ThrU Turns are a type of signalized intersection that helps improve traffic flow for individuals turning left. The basic concept is that the vehicle drives through the intersection, makes a U-turn at a signal that is a few hundred feet past the intersection and then drives back to a right turn off the main roadway.
The concept is similar to that of a driver who is trying to turn left out of a business onto a busy road. Because traffic levels are high, they choose to turn right, make a U-turn and then follow the roadway back. These types of intersection are safer than a typical left-turn, as the chance of a side or "T-bone" crash is greatly reduced.
What is a thru-turn?
The basic concept of the thru-turn has been used for nearly 50 years. The thru-turn is used in urban areas, but is similar to Michigan lefts, downstream U-turns, or J-turns, for instance. Collectively, these are called “alternative intersections.” The driver is prevented from making a direct turn, and needs to follow the highway to a U-turn location and make the turn by heading the other direction.
The common theme is that they are safer. Left turns can be a challenge. They slow down the fl ow of traffic, and in many cases, create the potential for fairly damaging side crashes. When large numbers of vehicles need to turn left, they can back up into through lanes and create congestion and crashes as well. Engineers look for ways to reduce the number conflict points at the intersection (places where there is a chance that one vehicle could strike another). Thru-turns, as well as other similar types of intersections , help reduce right angle or “T-bone” collisions. These are when a vehicle on a side street doesn’t yield to through traffic. These crashes have the highest chance of a fatality or a serious injury. Similar types of alternative intersections currently used in Missouri have also proven to be much safer.
How do they work?
Have you ever tried to turn left out of a parking lot onto a busy road and found it so hard to get a space to make your turn that you turned right and made a U-turn? In many cases it was faster than waiting to directly make a left turn. Thru-turns use many of the same concepts to make a more efficient and safer left turn.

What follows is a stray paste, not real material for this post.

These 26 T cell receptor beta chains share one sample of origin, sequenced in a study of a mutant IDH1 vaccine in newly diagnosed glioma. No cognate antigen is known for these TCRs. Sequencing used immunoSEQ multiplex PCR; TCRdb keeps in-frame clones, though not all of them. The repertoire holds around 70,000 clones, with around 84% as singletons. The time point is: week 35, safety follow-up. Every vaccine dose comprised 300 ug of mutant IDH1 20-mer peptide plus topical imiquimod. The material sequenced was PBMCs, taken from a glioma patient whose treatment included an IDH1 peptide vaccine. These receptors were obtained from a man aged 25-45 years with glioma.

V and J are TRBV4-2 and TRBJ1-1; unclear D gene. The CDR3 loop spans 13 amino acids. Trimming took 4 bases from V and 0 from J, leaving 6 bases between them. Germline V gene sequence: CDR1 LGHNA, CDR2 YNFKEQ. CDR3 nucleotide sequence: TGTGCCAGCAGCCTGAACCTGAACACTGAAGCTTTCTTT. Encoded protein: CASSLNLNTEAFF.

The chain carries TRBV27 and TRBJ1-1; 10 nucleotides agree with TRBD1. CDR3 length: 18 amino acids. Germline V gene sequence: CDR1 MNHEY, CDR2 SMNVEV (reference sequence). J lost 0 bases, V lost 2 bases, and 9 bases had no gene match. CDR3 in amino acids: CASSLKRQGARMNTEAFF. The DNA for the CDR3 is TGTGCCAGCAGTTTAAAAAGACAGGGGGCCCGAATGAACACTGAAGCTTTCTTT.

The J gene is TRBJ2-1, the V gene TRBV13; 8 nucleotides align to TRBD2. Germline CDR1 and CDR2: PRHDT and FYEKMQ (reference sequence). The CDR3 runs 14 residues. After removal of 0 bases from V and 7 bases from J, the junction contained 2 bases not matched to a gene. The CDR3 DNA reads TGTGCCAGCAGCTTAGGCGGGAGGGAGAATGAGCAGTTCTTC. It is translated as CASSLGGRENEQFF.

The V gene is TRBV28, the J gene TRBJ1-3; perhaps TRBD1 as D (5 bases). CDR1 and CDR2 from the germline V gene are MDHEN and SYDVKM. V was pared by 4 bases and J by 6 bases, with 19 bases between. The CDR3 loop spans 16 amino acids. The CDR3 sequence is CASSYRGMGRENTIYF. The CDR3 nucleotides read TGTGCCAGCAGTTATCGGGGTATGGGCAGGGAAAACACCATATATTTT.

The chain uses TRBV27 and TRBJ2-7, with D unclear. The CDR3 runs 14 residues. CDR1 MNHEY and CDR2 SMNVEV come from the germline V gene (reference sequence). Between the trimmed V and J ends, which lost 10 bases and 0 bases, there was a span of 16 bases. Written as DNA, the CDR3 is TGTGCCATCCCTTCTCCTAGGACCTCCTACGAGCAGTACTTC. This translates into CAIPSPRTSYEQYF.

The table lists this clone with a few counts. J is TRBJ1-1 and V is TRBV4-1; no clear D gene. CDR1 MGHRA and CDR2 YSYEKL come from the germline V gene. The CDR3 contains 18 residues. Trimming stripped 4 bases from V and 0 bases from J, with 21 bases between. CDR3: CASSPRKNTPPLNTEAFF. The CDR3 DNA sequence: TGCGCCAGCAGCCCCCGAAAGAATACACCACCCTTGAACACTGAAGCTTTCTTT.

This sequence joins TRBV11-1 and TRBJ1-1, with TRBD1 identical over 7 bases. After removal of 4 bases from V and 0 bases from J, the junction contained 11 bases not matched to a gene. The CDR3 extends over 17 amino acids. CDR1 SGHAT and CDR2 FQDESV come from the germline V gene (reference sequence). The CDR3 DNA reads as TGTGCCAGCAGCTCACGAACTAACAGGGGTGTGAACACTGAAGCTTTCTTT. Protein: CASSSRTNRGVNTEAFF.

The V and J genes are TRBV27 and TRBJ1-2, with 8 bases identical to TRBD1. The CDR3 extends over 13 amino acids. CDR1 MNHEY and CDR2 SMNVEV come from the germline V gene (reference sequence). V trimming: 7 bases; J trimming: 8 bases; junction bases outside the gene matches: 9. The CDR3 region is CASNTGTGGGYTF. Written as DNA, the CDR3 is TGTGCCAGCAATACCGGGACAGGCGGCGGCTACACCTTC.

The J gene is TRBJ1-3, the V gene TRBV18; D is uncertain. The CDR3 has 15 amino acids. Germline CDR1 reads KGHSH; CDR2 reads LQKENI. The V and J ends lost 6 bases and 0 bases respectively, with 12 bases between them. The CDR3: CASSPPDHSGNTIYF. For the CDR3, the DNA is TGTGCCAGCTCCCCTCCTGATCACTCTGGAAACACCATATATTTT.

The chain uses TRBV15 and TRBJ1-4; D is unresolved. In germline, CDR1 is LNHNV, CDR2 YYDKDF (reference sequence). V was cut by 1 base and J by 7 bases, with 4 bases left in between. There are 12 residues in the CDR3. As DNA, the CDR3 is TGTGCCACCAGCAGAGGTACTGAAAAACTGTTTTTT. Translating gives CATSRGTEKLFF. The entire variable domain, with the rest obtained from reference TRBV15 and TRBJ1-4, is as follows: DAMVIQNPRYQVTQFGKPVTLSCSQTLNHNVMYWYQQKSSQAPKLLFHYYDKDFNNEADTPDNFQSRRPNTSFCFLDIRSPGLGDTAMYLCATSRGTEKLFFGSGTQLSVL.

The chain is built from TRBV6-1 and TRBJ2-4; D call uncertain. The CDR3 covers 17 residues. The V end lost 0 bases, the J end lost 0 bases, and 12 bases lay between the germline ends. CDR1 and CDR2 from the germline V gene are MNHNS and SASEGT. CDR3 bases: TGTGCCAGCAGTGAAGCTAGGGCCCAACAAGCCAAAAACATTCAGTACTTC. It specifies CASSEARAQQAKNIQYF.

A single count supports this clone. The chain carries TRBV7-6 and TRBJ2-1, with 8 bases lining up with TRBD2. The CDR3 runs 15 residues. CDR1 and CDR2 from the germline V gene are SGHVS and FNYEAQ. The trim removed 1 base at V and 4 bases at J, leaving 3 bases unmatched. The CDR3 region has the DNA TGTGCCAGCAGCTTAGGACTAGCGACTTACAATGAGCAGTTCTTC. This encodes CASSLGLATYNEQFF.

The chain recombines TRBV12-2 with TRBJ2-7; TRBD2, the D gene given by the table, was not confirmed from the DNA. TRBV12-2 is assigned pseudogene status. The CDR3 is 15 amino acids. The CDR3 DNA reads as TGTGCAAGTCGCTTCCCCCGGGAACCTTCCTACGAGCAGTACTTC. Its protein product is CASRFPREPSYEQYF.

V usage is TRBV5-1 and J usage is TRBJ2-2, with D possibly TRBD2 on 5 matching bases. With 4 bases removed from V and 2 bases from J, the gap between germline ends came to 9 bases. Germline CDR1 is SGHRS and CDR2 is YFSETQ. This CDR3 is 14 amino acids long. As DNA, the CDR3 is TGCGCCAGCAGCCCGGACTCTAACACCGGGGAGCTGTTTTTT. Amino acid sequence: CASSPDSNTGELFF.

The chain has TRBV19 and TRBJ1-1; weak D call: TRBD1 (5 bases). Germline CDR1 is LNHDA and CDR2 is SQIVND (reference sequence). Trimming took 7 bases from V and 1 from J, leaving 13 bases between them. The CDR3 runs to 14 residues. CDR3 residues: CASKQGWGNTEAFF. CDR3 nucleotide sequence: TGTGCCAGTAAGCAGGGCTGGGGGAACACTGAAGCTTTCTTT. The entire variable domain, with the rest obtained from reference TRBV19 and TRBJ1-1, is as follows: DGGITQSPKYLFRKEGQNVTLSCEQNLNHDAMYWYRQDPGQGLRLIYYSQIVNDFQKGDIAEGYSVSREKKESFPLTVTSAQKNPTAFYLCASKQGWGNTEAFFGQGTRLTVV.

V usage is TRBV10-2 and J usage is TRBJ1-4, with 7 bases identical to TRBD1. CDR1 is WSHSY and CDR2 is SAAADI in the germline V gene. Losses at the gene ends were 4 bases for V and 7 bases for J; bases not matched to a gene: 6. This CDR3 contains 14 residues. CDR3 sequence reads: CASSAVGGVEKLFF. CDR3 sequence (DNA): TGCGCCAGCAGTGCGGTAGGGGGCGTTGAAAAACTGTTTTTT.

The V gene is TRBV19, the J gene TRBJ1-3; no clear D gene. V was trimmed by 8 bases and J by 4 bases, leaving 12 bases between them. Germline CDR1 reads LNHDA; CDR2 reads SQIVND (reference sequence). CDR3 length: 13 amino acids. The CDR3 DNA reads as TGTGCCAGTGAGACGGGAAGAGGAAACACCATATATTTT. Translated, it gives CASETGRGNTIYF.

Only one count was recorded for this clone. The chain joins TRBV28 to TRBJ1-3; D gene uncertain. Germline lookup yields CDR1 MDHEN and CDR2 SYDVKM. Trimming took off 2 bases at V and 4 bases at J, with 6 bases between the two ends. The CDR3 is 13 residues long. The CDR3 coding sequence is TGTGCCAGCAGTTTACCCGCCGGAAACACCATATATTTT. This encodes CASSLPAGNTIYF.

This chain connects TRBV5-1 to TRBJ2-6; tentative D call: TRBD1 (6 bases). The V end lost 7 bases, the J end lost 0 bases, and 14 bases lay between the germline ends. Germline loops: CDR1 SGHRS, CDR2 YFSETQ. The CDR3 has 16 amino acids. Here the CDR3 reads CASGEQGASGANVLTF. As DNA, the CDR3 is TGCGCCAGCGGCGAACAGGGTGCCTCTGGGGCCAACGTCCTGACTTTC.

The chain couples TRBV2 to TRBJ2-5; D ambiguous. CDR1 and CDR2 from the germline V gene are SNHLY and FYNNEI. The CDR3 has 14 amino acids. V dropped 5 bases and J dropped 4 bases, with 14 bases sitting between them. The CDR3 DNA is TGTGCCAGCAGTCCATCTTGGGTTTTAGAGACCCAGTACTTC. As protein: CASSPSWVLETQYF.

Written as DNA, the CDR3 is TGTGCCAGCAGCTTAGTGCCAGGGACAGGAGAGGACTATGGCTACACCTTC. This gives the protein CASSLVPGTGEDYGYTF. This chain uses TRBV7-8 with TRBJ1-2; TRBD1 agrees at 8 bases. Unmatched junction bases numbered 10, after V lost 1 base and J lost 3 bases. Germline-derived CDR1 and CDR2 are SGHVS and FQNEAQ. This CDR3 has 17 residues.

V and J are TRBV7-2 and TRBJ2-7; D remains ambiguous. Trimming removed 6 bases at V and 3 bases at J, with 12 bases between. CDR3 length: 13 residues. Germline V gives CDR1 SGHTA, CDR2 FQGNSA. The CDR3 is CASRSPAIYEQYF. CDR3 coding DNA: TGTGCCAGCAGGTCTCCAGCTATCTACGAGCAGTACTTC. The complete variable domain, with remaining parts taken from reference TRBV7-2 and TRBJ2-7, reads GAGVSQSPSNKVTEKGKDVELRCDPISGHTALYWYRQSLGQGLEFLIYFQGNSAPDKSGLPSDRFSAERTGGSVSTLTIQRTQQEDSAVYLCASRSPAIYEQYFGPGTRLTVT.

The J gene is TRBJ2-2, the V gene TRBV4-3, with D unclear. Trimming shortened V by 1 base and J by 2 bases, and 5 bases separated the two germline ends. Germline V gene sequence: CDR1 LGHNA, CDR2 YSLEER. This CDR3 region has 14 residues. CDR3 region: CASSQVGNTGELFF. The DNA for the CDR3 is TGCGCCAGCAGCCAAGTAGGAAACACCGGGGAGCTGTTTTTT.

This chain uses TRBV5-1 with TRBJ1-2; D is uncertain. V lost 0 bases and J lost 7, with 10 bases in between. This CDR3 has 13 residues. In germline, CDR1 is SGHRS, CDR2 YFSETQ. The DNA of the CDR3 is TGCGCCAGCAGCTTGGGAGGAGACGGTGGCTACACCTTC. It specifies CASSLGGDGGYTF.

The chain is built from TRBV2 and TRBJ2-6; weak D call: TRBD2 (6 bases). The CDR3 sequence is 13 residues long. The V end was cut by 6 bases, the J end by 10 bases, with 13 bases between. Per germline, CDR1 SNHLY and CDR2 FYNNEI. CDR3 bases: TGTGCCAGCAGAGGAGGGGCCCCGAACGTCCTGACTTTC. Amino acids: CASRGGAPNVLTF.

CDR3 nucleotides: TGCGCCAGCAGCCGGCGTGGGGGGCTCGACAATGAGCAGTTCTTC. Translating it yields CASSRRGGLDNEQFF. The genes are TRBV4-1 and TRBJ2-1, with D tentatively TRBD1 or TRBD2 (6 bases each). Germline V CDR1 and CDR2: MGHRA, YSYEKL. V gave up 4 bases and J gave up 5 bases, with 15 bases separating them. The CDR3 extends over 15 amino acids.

With a thru-turn, drivers wanting to turn left drive through the intersection and make a U-turn at a signalized median crossover. After making their U-turn, they get into the right-most lane and make a right turn. Since they are not in the intersection, other traffic movements are possible
The key element is that the thru-turn may take you a little out of the way, but can help more people make a left turn quicker. In addition, it can also provide more space for left turns in areas where there is limited space before the intersection. There are fewer changes required for the signal at the intersection, which means that engineers can give more time to the through traffic (and get them through the intersection faster too.) The turn is wide enough to handle all traffic, including busses, and can easily handle a large number of cars. Alternative intersections, such as the thru-turn reduce the amount of time that traffic spends waiting for a turn by at least 25 percent. That means that even with the extra distance drivers must travel (maybe a fifth of a mile) they can still get through the turn quicker.
They can also improve the amount of traffic that can get through the intersection by up to 50 percent. This helps reduce the congestion on the through roadway and the cross street during peak traffic periods. It may be a little different, but it is faster and it reduces the wait time at left turns – it’s safer for drivers and for pedestrians. Thru-turns help keep you moving and keep you safer.